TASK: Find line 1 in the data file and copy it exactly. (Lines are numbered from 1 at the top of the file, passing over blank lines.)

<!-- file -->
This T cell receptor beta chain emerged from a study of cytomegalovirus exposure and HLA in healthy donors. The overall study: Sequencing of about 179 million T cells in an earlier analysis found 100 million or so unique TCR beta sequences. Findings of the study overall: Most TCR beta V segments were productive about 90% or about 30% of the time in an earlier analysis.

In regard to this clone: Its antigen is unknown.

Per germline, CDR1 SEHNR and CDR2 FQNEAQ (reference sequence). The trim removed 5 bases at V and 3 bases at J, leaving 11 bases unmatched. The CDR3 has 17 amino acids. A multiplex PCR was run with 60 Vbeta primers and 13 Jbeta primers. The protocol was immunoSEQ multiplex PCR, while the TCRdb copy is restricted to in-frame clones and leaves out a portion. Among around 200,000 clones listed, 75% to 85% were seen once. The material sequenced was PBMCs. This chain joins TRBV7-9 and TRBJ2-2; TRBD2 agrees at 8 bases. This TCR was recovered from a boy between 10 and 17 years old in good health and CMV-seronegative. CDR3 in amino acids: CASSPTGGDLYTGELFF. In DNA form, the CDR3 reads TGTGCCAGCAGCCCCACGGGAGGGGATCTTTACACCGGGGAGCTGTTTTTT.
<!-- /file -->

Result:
This T cell receptor beta chain emerged from a study of cytomegalovirus exposure and HLA in healthy donors. The overall study: Sequencing of about 179 million T cells in an earlier analysis found 100 million or so unique TCR beta sequences. Findings of the study overall: Most TCR beta V segments were productive about 90% or about 30% of the time in an earlier analysis.